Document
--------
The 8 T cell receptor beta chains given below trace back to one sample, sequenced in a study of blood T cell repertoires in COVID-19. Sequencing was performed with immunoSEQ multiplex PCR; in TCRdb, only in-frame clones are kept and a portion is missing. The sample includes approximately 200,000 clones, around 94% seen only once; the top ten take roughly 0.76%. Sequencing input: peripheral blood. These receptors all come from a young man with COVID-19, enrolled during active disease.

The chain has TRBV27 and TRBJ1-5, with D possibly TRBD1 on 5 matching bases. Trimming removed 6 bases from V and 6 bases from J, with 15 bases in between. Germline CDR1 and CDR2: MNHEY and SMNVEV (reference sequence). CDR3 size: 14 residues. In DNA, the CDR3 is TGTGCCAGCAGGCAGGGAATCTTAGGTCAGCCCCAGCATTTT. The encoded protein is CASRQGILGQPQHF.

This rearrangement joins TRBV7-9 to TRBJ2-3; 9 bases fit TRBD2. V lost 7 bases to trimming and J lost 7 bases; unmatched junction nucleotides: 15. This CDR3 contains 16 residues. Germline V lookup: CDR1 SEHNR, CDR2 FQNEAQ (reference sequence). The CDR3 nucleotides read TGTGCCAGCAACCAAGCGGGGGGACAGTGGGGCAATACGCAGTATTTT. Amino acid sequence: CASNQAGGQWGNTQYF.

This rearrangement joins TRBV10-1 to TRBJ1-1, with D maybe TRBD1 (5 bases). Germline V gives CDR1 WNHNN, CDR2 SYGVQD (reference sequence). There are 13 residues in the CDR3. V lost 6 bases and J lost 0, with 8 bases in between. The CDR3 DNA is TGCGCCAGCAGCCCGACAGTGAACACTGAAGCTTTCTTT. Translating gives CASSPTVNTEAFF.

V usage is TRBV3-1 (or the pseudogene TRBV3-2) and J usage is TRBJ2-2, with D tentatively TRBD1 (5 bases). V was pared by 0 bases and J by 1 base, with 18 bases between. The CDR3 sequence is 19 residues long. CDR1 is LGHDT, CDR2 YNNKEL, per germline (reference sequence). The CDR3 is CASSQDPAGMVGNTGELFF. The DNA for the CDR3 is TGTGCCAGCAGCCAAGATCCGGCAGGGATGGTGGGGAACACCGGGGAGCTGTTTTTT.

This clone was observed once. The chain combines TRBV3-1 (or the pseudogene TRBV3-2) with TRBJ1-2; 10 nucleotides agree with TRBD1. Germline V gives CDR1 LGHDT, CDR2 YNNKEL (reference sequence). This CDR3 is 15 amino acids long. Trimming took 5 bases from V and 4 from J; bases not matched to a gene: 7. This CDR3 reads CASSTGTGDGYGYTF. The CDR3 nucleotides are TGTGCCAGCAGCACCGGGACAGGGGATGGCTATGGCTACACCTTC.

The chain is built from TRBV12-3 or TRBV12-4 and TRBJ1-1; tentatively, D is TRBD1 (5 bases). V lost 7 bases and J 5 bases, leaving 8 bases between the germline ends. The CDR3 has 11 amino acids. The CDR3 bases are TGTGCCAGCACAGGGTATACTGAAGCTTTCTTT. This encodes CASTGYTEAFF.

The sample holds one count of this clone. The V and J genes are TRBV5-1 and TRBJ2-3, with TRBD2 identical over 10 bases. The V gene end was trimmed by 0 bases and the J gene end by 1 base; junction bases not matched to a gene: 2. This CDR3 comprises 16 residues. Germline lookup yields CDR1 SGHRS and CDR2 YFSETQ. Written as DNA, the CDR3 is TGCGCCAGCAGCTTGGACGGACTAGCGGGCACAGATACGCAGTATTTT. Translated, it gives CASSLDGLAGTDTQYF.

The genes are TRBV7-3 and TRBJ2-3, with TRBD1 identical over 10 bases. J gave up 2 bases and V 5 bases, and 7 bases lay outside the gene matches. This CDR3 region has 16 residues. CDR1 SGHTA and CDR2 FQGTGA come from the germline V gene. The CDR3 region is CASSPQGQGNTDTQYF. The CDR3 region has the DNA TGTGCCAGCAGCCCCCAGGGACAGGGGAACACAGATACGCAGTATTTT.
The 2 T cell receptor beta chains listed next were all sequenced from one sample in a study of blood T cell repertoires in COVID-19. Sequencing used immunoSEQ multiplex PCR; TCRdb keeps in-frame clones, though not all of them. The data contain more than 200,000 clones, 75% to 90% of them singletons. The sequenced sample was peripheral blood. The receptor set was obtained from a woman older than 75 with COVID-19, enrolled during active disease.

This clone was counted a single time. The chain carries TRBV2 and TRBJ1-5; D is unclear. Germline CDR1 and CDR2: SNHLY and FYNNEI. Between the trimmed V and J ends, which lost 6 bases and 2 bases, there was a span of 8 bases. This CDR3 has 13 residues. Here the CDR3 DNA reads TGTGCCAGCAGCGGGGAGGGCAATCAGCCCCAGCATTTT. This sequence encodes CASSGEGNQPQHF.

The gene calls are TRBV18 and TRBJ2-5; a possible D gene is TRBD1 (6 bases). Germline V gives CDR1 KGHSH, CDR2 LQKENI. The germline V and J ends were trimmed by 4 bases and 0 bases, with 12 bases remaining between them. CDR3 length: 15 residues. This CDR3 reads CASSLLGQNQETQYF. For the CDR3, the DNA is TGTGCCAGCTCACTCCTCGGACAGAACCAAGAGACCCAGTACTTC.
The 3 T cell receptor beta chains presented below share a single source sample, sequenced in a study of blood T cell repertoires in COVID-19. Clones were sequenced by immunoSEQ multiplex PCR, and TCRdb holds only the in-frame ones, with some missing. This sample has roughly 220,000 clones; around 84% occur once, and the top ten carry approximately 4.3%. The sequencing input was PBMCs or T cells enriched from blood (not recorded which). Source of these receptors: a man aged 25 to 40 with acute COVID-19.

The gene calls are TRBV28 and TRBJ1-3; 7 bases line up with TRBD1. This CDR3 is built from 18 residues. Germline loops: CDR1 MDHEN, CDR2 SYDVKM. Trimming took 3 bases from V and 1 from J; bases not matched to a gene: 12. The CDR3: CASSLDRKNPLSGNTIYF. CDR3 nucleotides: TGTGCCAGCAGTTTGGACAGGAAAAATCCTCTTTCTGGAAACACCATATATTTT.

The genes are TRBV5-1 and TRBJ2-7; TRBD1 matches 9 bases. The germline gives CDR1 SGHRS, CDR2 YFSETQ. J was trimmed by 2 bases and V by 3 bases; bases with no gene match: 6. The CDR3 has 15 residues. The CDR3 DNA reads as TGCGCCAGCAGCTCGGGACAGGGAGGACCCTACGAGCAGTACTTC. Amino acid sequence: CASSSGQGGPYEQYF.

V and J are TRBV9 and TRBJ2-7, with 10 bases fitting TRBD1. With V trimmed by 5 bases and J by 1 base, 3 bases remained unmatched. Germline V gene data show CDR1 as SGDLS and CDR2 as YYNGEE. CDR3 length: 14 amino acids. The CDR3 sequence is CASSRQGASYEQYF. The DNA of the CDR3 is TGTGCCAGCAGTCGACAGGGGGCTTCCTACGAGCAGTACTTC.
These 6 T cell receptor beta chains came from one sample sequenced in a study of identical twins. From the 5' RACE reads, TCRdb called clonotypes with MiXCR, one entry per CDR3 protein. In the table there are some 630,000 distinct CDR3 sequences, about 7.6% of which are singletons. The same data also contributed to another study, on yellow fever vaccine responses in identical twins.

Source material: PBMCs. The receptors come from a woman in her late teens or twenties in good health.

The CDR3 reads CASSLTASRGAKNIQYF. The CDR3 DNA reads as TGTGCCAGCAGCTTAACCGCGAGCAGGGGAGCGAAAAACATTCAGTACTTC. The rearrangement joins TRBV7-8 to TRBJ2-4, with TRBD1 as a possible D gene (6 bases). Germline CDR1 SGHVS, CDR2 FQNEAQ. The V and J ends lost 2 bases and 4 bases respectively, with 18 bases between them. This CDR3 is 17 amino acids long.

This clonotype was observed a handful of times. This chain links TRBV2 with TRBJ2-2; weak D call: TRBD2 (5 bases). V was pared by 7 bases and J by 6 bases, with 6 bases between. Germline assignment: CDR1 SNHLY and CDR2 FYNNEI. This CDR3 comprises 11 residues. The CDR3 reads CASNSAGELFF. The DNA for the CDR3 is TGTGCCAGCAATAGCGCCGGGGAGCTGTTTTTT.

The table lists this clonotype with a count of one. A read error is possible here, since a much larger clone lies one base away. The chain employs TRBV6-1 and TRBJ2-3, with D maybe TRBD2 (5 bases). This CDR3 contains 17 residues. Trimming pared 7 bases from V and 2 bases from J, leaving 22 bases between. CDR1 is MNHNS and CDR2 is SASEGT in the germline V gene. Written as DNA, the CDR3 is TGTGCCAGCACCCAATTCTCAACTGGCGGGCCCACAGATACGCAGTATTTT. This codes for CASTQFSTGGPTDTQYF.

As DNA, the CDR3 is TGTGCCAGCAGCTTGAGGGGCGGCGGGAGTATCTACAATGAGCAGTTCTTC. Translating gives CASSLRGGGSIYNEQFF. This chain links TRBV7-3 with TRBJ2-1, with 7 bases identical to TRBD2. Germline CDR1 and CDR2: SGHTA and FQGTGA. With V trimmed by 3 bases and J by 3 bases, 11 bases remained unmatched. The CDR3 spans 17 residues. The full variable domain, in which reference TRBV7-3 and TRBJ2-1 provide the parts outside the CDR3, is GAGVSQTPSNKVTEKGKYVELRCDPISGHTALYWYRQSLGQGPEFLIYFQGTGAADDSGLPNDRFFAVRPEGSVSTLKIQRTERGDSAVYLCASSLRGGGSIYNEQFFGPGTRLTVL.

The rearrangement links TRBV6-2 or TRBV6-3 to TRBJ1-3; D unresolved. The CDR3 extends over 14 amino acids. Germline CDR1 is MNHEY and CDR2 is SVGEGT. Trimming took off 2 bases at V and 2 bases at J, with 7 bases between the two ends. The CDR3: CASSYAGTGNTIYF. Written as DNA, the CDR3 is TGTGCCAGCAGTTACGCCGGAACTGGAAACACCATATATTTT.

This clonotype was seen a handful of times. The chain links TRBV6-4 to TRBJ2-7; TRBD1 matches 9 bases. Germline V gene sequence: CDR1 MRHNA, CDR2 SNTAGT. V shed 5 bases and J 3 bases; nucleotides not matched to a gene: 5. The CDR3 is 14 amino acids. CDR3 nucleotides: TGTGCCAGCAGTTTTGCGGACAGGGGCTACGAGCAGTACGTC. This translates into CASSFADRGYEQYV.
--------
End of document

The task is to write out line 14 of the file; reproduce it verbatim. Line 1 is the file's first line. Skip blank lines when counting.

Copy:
The gene calls are TRBV28 and TRBJ1-3; 7 bases line up with TRBD1. This CDR3 is built from 18 residues. Germline loops: CDR1 MDHEN, CDR2 SYDVKM. Trimming took 3 bases from V and 1 from J; bases not matched to a gene: 12. The CDR3: CASSLDRKNPLSGNTIYF. CDR3 nucleotides: TGTGCCAGCAGTTTGGACAGGAAAAATCCTCTTTCTGGAAACACCATATATTTT.